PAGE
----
Artificial Intelligence

BT launches new AI and digital diagnostics services to support NHS

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BT has launched new AI and digital services in diagnostics to support the NHS in tackling wait times and speeding up diagnosis for patients. At the same time it is building on its ability to become a digital aggregator for an overstretched health service faced with a flood of new AI tools.  

The company is working in partnership with two specialist health technology companies – deepc, which designs operating systems for AI radiology solutions, and AXON Diagnostics, which provides workflow systems for radiology and pathology reporting – to free up doctors’ time by connecting them with new AI tools and opening the benefits of digital diagnosis to more hospitals in a safe and responsible way.   

With the NHS grappling with a fall in the number of skilled healthcare workers and an increased reliance on costly outsourcing, BT is working with AI Operating System deepc, aiming to help increase patient flow and address the existing backlog.

The radiology platform can help medical professionals access the clinical value of multiple AI tools quickly and safely via an AI marketplace. 

BT’s collaboration with AXON will also help the NHS reduce reliance on outsourcing, by empowering clinicians to work more effectively across regional networks. The digital platform enables faster diagnosis and image sharing.

Using a secure unique streaming service, it allows specialists located anywhere to access and report live diagnostic information, e.g. X-rays, MRI, CT scans, safely in seconds. This helps increase capacity across health services by connecting more clinicians and consultants across different locations.  

The partnership announcement follows an ambitious health strategy that BT executives laid out in an interview with Digital Health News in May. The strategy three main areas: health navigation, which helps to define patient relationships with the healthcare system; patient flow, which allows hospitals and healthcare providers to move patients efficiently through the system; and remote care. 

Shaving off precious time 

Dr Paul Bhogal, consultant interventional neuroradiologist at the Royal London Hospital and member of BT’s Clinical Advisory Board, told Digital Health News that the first key benefit of the new partnership is its ability to save time.

For the stroke patients he treats, shortening time can save lives by allowing; if a scan done in Kent suggests a blood clot, Axon can share the image rapidly with Bhogal who works in the country’s largest mechanical thrombectomy service and will be responsible for the procedure to remove it.   

“The existing image exchange portal in NHS was never really designed for super rapid image sharing,” he said, noting that the need to transfer large packets of data has made the system especially slow.

While a consultant might be able to report on four scans per hour at the hospital, the process was much slower for clinicians trying to access the portal from other locations. 

“When I tested Axon’s system in a restaurant, it was 4G, as fast as being in hospital” Bhogal added. “I had given up trying to do reporting from home. If I could do it from home,it would save the 45-minute commute there and back.”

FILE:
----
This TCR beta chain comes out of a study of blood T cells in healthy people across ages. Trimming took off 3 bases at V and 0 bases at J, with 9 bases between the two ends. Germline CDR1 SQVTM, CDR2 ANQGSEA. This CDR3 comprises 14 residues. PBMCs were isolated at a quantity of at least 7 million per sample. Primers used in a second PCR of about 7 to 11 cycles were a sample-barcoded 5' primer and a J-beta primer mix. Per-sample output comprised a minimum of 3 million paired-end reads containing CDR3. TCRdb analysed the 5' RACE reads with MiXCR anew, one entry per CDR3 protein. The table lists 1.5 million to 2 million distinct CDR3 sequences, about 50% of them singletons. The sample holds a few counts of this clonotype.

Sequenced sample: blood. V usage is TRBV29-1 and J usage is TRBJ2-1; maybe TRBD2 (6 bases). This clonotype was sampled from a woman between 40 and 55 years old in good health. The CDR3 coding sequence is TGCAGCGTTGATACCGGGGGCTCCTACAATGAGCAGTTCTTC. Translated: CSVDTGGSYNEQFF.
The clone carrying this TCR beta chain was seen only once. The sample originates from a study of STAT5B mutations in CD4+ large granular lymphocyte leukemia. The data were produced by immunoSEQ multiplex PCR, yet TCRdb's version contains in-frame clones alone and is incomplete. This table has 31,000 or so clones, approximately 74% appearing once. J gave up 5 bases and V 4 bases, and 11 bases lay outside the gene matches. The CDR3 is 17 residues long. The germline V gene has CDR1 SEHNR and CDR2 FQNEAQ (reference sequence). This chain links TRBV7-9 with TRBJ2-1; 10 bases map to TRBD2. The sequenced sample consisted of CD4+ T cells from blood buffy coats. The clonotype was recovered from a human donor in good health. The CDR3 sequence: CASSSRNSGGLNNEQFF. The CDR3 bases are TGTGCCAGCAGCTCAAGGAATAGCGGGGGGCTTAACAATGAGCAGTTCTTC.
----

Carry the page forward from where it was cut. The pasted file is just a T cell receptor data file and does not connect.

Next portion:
Ultimately, he said, BT is trying to take a broader view of where logjams exist for clinicians.  

“If it is a pain point for the clinician, it is a pain point in one way or another for the patient as well,” he added. “If you can make the lives of clinicians more efficient and easier to do their job, that’s perfect.”  

The launch of the new services comes as BT publishes research into public opinion of digital health in the UK, which shows that the majority of adults want to see the NHS invest more in technology – as speeding up diagnosis and treatment top the list of patient priorities.   

BT’s research suggests the public are ready to embrace innovation if it will help enable faster diagnosis and treatment and allow doctors to clear the patient backlog quicker, with two thirds (64%) believing technology is a worthwhile investment for the NHS. 

Increasing access and reducing inequalities 

In addition to the immediate time-saving benefits from faster image-sharing and diagnostics, the new partnership represents an AI tool aggregator that will save time for hospitals that have previously endured complicated selection and approval processes for each individual AI solution, Bhogal said. 

With a host of tools for every diagnosis from dementia detection to brain catheterisation, and a similar range of applications for chest, abdominal and other specialists, evaluating each one individually is a “herculean task” he explained. 

Between BT and deepc, hospitals will have access to a dedicated team of data scientists and clinicians capable of evaluating AI software tools.  

“Many companies promise the world, and after you have done the best due diligence you can it doesn’t work,” Bhogal said. The partnership between BT and deepc, built on complimentary teams and expertise, can collaborate to get the best solutions onto their platform, he added. 

The partnership also has the potential to reduce health inequalities. BT notes that deepc integrates into any hospital environment, streamlining the curation and onboarding effort, offering access to over 50 third-party best-in-breed AI solutions to enable adoption at scale.

This means it can onboard AI tech into NHS hospitals that might otherwise be overlooked due to their geographic location.

“Hospitals aren’t the same and regional demographics aren’t the same, so the AI solutions you need for your hospital may well differ,” Bhogal said. “The simplest solution is to work with someone like BT and deepc where you have access to multiple different packages.”

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